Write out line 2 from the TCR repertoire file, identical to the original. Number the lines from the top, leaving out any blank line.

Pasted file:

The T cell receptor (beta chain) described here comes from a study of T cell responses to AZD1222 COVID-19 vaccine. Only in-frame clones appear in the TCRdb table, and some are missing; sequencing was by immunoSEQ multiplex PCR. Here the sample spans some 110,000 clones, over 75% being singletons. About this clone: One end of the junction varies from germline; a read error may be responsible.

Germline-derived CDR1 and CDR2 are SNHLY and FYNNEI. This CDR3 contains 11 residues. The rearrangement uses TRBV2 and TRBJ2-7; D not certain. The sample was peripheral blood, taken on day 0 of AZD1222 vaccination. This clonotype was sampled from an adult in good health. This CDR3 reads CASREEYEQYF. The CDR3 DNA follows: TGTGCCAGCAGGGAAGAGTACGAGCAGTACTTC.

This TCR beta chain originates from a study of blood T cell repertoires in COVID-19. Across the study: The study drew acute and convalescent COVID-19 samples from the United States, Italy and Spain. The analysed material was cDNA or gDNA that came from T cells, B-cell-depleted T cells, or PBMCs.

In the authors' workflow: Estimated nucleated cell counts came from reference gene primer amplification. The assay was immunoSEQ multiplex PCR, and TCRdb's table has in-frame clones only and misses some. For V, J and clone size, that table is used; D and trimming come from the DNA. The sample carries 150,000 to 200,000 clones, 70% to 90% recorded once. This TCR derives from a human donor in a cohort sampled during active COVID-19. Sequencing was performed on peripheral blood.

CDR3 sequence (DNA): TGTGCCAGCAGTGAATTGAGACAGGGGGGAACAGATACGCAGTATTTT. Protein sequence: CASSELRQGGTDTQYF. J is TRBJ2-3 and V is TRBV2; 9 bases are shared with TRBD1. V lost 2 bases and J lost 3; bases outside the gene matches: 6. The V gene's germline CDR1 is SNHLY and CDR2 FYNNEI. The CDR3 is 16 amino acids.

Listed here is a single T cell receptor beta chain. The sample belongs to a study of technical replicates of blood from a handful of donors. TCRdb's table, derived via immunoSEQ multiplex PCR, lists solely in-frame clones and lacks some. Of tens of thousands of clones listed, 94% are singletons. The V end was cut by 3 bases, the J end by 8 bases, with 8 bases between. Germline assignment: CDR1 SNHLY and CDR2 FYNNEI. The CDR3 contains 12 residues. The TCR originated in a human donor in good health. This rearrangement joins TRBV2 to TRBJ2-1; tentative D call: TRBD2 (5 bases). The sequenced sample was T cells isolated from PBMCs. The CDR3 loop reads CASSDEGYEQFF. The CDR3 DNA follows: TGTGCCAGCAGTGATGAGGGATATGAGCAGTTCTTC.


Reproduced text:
Germline-derived CDR1 and CDR2 are SNHLY and FYNNEI. This CDR3 contains 11 residues. The rearrangement uses TRBV2 and TRBJ2-7; D not certain. The sample was peripheral blood, taken on day 0 of AZD1222 vaccination. This clonotype was sampled from an adult in good health. This CDR3 reads CASREEYEQYF. The CDR3 DNA follows: TGTGCCAGCAGGGAAGAGTACGAGCAGTACTTC.